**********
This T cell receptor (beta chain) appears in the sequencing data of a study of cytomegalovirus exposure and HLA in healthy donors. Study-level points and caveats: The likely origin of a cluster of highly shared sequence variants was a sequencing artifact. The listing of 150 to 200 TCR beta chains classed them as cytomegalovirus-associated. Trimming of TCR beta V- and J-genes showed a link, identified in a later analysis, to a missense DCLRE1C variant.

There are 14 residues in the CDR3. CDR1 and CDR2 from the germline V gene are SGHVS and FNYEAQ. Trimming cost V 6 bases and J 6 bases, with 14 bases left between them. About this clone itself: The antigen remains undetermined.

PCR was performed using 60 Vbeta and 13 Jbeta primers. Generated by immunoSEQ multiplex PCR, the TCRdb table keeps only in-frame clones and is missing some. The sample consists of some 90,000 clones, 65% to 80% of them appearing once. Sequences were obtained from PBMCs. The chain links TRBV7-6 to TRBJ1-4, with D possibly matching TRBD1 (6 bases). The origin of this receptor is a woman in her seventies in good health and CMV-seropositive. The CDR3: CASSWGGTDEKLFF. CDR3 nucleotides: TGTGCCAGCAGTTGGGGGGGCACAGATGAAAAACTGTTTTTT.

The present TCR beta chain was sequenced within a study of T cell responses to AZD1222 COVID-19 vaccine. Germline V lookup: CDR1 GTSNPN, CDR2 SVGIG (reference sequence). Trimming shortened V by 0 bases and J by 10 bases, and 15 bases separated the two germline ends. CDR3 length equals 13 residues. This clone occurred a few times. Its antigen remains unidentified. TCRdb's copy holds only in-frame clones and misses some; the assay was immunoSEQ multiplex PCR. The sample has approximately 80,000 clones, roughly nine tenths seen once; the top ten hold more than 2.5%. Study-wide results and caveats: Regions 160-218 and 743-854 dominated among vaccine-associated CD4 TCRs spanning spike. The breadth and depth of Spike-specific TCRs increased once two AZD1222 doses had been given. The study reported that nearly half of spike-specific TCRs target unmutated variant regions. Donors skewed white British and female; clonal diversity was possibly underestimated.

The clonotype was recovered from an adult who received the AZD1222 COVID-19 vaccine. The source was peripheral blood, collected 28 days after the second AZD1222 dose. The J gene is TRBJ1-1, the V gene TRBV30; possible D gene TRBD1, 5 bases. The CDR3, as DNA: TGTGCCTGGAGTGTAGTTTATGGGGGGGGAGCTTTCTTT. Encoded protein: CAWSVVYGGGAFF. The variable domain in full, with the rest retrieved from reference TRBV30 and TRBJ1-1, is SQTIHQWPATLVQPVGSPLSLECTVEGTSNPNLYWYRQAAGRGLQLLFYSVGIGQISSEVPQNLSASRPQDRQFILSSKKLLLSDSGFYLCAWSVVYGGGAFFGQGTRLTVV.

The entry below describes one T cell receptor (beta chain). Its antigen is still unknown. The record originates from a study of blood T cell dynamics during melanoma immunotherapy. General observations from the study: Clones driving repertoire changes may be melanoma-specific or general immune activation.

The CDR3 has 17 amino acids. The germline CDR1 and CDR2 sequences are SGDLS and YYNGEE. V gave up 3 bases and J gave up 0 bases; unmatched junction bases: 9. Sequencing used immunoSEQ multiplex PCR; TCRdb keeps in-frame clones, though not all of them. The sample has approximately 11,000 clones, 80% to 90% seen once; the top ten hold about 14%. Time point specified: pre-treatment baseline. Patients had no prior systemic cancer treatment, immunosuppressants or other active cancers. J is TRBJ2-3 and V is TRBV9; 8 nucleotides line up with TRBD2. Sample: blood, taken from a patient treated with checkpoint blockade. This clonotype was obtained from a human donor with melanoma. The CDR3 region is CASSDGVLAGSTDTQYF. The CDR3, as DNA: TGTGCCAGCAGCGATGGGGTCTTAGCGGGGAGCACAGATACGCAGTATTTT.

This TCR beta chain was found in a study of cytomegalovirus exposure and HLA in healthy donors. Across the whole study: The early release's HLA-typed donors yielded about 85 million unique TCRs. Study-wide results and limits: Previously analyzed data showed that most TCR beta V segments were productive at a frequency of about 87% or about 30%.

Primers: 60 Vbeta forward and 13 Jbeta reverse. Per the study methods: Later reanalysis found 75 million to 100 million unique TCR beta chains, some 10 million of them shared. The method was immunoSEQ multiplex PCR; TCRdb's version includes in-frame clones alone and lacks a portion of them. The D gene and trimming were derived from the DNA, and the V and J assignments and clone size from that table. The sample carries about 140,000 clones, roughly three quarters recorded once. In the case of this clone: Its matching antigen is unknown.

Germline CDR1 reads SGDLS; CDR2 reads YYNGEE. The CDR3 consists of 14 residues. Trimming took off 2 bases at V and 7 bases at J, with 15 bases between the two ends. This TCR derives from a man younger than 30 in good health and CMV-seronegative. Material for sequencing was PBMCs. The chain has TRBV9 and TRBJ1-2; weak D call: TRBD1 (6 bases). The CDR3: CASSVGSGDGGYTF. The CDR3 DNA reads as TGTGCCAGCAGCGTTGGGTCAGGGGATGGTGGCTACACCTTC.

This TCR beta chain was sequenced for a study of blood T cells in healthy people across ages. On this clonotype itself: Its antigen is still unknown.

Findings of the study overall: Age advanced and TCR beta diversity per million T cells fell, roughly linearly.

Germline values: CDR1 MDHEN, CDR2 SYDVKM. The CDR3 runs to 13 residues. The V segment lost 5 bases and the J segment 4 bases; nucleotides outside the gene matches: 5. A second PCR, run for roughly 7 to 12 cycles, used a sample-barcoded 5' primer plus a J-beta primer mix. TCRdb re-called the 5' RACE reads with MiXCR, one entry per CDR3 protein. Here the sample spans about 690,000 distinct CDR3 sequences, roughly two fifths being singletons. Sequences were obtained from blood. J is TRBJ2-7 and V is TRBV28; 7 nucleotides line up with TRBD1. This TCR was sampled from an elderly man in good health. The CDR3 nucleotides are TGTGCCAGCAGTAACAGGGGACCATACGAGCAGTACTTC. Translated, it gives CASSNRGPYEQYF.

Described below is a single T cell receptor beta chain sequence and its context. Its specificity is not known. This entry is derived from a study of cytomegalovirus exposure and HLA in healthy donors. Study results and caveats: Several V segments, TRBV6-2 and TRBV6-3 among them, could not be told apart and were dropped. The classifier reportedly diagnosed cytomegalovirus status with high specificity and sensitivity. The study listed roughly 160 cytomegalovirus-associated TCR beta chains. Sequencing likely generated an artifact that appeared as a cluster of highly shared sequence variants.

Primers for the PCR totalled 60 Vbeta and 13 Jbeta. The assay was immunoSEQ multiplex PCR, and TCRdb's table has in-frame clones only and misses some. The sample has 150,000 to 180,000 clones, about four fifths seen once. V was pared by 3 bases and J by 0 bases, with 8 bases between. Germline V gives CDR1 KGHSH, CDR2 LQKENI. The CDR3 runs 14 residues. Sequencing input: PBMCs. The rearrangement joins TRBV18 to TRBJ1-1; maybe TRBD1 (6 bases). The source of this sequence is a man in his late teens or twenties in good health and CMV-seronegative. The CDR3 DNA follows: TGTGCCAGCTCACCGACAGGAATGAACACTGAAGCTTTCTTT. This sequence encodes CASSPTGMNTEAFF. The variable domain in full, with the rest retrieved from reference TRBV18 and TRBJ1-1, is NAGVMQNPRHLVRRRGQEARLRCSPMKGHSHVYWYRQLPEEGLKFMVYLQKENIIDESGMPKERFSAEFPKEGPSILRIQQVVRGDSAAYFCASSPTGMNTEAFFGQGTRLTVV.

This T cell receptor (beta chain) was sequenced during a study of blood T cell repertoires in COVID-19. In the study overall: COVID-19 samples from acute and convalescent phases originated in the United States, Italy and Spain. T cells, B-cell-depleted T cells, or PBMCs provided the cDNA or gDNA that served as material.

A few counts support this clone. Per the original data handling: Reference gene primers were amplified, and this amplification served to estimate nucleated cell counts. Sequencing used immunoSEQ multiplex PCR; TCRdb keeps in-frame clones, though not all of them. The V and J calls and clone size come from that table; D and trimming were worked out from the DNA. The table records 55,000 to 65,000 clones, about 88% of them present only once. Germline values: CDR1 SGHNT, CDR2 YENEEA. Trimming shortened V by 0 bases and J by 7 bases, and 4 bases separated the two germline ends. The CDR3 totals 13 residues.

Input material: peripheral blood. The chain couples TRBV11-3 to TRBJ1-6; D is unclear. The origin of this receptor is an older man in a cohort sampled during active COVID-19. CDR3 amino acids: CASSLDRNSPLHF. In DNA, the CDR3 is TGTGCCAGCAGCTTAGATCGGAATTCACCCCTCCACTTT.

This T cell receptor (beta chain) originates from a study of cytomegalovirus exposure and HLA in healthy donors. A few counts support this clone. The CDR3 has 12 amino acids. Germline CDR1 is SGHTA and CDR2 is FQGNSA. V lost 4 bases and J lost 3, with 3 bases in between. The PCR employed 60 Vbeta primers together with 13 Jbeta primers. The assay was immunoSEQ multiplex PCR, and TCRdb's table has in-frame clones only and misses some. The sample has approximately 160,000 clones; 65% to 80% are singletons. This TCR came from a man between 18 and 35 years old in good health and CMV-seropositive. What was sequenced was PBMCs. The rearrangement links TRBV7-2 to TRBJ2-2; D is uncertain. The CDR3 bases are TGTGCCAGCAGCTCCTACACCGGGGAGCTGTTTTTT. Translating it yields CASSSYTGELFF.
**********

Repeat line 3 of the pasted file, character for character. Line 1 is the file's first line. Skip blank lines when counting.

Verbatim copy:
PCR was performed using 60 Vbeta and 13 Jbeta primers. Generated by immunoSEQ multiplex PCR, the TCRdb table keeps only in-frame clones and is missing some. The sample consists of some 90,000 clones, 65% to 80% of them appearing once. Sequences were obtained from PBMCs. The chain links TRBV7-6 to TRBJ1-4, with D possibly matching TRBD1 (6 bases). The origin of this receptor is a woman in her seventies in good health and CMV-seropositive. The CDR3: CASSWGGTDEKLFF. CDR3 nucleotides: TGTGCCAGCAGTTGGGGGGGCACAGATGAAAAACTGTTTTTT.